XML snippet below illustrates how to setup a wire-tap interceptor in a channel:

<int:channel id="orderChannel">
        <int:wire-tap channel="logger"/>

<int:logging-channel-adapter id="logger" level="INFO" log-full-message="true" />

In the example, element <logging-channel-adapter> is used to create a message handle, of type LoggingHandler, that logs messages. AttributeAttribute level is used to specify the logging level of messages (possible values are: FATAL, ERROR, WARN, INFO, DEBUG, and TRACE). Optional attribute log-full-message specifies if message header should also be logged. By default, only the message payload is logged. Alternatively, the attibute expression can be used to specify an SPEL expression predicated on the message payload and/or message headers.

A wire-tap can also be setup as a global interceptor, with an optional pattern attribute for a channel name selector:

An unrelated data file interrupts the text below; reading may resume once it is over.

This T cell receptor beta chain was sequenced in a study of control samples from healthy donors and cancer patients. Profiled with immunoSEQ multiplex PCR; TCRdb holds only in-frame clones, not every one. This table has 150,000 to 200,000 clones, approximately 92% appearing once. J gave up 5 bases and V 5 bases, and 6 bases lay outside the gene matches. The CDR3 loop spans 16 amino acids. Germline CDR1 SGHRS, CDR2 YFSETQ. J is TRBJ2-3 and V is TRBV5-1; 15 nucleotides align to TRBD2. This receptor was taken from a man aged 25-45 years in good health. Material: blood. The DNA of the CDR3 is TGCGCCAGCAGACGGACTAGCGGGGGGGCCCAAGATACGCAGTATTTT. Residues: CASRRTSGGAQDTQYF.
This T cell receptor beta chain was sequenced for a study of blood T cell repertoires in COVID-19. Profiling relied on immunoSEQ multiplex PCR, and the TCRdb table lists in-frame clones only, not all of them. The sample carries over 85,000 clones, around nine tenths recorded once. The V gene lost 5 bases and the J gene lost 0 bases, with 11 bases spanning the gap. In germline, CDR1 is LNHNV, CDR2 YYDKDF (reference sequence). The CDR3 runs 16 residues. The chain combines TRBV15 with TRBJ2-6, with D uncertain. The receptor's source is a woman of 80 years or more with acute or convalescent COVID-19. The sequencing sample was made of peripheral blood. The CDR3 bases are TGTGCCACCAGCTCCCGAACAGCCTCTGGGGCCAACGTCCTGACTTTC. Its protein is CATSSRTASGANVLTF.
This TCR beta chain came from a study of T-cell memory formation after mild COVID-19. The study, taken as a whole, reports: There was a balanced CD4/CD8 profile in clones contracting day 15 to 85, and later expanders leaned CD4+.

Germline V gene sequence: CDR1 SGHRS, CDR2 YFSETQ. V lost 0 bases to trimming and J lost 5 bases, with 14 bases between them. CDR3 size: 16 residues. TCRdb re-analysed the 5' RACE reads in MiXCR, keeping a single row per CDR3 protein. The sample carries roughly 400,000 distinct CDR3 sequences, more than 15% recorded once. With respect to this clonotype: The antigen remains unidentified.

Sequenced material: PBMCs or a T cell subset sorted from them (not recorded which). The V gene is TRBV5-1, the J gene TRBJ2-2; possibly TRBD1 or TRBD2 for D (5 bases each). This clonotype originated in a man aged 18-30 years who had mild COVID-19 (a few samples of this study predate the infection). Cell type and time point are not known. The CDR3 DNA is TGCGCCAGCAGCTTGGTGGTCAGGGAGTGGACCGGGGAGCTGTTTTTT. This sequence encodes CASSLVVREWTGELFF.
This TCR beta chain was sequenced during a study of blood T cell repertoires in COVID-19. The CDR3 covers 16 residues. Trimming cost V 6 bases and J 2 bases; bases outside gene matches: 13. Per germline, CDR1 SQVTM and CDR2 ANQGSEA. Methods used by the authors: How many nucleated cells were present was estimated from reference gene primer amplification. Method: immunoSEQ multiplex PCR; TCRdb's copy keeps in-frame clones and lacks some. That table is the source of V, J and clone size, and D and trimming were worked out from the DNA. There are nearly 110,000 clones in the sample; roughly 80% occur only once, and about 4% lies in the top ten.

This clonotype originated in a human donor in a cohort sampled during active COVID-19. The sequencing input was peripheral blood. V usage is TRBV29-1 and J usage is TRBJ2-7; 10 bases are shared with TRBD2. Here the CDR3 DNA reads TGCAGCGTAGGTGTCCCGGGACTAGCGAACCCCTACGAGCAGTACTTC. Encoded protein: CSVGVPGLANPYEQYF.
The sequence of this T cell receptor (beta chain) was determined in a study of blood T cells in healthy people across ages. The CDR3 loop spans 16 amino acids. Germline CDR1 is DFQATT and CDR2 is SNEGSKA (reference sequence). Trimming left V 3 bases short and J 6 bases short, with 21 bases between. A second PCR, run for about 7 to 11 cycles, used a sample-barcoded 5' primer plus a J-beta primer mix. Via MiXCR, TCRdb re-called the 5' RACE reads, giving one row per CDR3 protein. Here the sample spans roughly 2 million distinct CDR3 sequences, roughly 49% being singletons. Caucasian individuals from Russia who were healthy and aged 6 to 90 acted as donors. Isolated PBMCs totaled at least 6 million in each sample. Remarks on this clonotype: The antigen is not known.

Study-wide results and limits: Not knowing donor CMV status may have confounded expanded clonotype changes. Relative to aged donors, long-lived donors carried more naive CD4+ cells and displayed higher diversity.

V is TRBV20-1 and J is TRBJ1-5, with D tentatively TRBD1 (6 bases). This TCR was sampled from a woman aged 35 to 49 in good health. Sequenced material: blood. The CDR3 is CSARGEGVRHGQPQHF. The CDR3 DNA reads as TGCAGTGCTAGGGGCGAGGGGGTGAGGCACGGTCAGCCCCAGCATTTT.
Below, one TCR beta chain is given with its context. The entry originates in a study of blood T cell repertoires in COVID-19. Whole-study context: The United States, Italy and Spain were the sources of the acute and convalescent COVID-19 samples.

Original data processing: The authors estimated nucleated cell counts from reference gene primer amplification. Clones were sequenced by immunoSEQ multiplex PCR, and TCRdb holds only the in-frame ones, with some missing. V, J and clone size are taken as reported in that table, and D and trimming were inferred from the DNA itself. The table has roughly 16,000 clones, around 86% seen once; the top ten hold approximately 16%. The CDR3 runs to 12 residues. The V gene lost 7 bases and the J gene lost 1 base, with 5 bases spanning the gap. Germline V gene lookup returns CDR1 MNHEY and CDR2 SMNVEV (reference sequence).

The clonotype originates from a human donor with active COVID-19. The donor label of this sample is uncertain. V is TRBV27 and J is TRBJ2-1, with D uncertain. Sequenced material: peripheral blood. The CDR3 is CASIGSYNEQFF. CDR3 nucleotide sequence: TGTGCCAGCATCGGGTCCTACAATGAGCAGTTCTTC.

<int:wire-tap pattern="*Channel" order="1" channel="logger"/>

Exercises to the Reader

  • Modify the implementation of StatsInterceptor described above to log the number of sent and received channels. For a SubscribableChannel only the number of sent message should be logged, since the metric more received messages is always zero.

Non-Intrusive Messaging with Gateways and Service Activators


Channel Adaptor

Inbound Messaging Gateways

Message Polling and Bridge

Message Routing